I started reading the much-anticipated The Year of the Flood before the Giller shortlist was announced and the blogs and papers started buzzing in shock at this grand dame’s exclusion from our most lucrative literary award. But after completing the book, I can understand why this venerable Canadian scribe was left out in the cold.
I’m not saying it’s a bad book. Atwood has earned her reputation, and the prose is riddled with the usual dark humor, clever wordplay and striking imagery (a few pages in she compares the unruly bushes to frayed hairbrushes — perfect). The characters are fully realized, and I delighted in Ren, though admittedly, Toby was a little drab. I found reading the book over two days on the thanksgiving weekend easier than digesting dinner, and perhaps that’s the problem.
But first, a small synopsis: YOTF takes us back to the world presented in Oryx & Crake, where the majority of the population has been wiped out by a virus, and only a smattering of humans remain. YOTF focuses on two of these humans, Ren, a young sex worker, and Toby, an active member of a religious sect, the God’s Gardener’s. Ren and Toby’s stories have two threads: the present (how they survived “the flood,” how they continue to do so) and the past, in which both lived with a group of radical luddites and environmentalists who respect the sanctity of all life. We learn a great deal about the God’s Gardeners through their hymns and the monologues of their leader, Adam One. And while their way of life was interesting, these periods lack momentum. Eventually, the end of YOTF meets the end of Oryx & Crake, and we now get another perspective on a familiar scene.
Now, back to my principal reservation about the book: I feel like I’ve seen all this before. Okay, it’s a prequel (or a simultanuel as Eileen points out in the comments), that’s fair, you say, but the problem is, I don’t feel like YOTF added anything of significance to the world Atwood already created, which should be the idea behind a prequel. It’s neat to be back in Atwood’s dystopia, but all of the features of that world have lost their edge, the shock of novelty and Atwood’s audacity. YOTF is a character-driven narrative rather than a novel of ideas. It lacks some of the more profound conclusions that O & C offered up. It’s an up-close study of a cult, and the hypocrisy therein, but that’s hardly surprising, and strangely I found O & C’s commentary on religion far more startling and profound: the Crakers, those supposedly designed to have no religion, are making their own Gods.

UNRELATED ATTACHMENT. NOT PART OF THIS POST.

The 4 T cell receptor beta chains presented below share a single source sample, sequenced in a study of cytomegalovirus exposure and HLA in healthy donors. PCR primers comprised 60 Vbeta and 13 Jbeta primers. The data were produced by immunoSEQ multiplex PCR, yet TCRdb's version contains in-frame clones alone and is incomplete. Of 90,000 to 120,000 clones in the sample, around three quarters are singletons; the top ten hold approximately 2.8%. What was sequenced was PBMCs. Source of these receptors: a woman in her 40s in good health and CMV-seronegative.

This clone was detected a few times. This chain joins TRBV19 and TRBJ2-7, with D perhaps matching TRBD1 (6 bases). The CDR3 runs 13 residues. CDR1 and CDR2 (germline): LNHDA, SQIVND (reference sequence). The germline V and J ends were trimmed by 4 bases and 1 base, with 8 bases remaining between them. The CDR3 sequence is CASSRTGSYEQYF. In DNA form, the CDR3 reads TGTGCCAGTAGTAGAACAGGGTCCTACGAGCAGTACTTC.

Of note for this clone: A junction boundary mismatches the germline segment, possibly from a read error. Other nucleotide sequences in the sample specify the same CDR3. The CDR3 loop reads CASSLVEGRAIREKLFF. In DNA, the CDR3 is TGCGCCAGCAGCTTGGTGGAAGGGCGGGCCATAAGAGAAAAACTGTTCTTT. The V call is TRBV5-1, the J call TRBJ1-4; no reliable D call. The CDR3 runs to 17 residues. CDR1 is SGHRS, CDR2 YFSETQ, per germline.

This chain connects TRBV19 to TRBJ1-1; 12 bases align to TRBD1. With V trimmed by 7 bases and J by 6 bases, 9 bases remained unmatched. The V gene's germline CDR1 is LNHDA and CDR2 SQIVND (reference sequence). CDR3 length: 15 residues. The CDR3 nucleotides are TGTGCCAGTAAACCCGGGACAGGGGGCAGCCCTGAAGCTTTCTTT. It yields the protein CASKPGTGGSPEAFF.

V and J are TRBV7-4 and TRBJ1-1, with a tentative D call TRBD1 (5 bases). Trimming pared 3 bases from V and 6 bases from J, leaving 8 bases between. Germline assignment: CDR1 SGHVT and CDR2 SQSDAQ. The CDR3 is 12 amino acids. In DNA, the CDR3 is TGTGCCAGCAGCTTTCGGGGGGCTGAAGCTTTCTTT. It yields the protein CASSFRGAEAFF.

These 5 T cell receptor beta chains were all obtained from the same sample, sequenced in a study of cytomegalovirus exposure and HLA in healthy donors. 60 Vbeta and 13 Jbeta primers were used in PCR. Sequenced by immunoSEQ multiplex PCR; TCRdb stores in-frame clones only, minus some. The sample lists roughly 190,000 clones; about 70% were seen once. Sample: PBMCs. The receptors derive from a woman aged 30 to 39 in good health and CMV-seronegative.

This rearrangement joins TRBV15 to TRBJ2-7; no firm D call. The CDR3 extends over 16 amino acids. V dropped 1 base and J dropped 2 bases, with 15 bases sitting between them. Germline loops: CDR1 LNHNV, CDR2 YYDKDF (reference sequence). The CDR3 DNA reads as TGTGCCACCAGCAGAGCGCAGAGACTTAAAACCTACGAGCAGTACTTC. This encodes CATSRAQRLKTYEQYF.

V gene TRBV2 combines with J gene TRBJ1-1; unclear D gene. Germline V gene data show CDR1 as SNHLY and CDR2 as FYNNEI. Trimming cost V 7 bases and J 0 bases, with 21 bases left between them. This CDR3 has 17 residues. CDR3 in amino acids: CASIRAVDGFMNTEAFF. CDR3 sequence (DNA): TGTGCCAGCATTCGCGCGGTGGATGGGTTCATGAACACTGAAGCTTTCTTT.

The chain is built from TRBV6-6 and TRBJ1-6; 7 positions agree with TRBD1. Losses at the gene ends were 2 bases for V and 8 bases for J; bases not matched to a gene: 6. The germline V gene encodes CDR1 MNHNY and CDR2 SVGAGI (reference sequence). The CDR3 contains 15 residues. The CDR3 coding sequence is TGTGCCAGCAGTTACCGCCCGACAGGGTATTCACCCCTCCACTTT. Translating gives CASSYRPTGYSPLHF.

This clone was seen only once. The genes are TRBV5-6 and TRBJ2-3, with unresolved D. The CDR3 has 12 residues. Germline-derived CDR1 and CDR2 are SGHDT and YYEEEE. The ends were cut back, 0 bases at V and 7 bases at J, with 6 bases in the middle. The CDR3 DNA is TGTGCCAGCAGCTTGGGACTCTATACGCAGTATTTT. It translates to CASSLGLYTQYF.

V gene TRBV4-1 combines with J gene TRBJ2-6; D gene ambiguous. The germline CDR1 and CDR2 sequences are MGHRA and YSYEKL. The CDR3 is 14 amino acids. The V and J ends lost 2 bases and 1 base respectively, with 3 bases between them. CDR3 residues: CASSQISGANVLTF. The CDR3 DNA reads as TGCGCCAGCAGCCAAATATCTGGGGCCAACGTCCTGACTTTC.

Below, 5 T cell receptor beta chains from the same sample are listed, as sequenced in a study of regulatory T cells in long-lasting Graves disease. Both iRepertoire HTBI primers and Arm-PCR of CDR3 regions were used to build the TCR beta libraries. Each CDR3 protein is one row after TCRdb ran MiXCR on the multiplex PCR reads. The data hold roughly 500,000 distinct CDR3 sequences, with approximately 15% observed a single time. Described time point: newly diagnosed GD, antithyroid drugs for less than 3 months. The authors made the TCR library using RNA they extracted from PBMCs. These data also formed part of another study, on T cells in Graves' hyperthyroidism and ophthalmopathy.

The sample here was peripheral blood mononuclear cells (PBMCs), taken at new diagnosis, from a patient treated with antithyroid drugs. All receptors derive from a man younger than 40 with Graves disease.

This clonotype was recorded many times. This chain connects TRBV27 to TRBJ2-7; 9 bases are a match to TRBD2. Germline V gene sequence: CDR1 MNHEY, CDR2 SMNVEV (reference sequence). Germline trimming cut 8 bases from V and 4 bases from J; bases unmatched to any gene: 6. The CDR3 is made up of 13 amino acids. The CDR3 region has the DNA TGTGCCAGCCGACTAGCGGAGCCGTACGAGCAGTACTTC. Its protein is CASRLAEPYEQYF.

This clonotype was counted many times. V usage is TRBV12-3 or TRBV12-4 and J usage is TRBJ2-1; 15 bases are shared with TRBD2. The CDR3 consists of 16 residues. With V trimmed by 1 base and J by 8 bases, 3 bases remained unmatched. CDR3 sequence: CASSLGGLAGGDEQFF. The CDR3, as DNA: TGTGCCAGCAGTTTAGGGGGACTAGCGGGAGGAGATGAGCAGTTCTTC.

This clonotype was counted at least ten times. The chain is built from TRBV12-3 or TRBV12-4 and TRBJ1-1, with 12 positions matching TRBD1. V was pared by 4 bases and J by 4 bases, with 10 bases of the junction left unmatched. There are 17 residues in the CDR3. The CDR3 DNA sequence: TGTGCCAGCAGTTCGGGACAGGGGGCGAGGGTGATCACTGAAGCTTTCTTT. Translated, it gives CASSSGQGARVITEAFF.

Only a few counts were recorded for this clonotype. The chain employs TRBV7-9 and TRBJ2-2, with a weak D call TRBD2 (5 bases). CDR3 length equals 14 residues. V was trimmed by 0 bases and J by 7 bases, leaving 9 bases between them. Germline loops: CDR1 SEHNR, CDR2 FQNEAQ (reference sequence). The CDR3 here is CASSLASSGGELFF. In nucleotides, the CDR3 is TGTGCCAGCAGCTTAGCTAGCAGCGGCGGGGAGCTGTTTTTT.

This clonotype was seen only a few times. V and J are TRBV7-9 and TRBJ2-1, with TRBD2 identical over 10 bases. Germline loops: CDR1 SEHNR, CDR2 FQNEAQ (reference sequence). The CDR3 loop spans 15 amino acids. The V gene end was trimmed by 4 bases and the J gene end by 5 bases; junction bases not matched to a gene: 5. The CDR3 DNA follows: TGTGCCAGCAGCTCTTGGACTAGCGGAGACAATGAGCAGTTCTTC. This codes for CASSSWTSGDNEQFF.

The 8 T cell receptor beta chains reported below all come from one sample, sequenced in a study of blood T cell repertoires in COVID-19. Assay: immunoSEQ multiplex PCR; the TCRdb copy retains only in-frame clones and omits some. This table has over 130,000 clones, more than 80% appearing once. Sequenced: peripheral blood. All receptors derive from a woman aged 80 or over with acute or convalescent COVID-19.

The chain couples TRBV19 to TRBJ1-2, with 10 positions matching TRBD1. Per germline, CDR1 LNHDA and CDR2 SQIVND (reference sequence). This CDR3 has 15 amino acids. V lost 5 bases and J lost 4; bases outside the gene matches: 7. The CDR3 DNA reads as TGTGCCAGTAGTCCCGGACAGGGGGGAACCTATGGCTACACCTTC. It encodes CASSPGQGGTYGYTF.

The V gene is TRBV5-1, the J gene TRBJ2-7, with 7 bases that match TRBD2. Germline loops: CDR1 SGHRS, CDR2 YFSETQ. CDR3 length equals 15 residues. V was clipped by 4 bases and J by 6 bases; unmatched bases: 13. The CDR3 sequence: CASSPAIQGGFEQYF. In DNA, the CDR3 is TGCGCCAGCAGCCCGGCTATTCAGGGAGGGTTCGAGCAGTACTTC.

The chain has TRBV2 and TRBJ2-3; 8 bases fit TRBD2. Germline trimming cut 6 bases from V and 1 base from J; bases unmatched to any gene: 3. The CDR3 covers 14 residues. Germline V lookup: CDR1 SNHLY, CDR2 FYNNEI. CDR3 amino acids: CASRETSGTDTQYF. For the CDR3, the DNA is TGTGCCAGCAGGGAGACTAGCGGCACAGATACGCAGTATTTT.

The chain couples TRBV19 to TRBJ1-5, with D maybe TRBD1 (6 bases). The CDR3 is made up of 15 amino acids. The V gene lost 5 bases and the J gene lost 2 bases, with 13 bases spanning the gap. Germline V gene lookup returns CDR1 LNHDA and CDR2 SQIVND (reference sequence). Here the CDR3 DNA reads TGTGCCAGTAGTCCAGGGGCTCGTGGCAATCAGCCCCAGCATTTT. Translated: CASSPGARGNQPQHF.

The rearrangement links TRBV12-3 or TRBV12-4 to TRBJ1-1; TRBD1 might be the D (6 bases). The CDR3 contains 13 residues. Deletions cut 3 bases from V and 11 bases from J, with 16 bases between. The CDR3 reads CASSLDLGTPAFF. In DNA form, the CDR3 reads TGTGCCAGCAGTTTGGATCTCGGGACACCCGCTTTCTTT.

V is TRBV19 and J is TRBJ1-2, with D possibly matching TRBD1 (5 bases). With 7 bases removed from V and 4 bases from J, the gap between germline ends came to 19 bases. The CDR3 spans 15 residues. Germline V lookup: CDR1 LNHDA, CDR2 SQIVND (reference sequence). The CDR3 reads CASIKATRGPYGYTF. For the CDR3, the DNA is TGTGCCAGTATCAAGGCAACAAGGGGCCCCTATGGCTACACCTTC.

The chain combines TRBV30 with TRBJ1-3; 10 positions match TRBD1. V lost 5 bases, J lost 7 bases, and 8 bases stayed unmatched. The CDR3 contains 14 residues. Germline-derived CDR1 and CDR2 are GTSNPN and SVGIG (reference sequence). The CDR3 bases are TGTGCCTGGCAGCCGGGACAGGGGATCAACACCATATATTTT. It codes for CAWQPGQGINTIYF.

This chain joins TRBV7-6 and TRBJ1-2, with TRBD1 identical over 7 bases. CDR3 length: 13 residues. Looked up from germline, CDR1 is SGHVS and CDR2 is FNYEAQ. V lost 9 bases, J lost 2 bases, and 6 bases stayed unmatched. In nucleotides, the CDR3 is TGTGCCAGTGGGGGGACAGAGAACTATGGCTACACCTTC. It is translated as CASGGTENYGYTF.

Perhaps there is a more sophisticated interplay between the two novels that I missed; I didn’t re-read Oryx & Crake prior to taking on YOTF. Atwood says it’s a standalone novel, and so I treated as such (rereading seems such an impossible luxury anyway). Perhaps YOTF is richer if O & C is fresh, so if you read them both, please feel free to add your additional insight. I will say it’s amusing to see characters from Oryx & Crake make appearances in the YOTF narrative — like crossover episodes on popular television shows — though for me, a different perspective provided no real additional insight into those characters.
So yes, I have some criticisms, but it is still a fine novel, though perhaps not as thought-provoking as Oryx & Crake, or as terrifying at The Handmaid’s Tale. As a reader, this dystopia feels almost too comfortable. It’s a novel which, unlike its predecessor, doesn’t take any chances, and that could be just what kept this Lady Oracle off the Giller shortlist.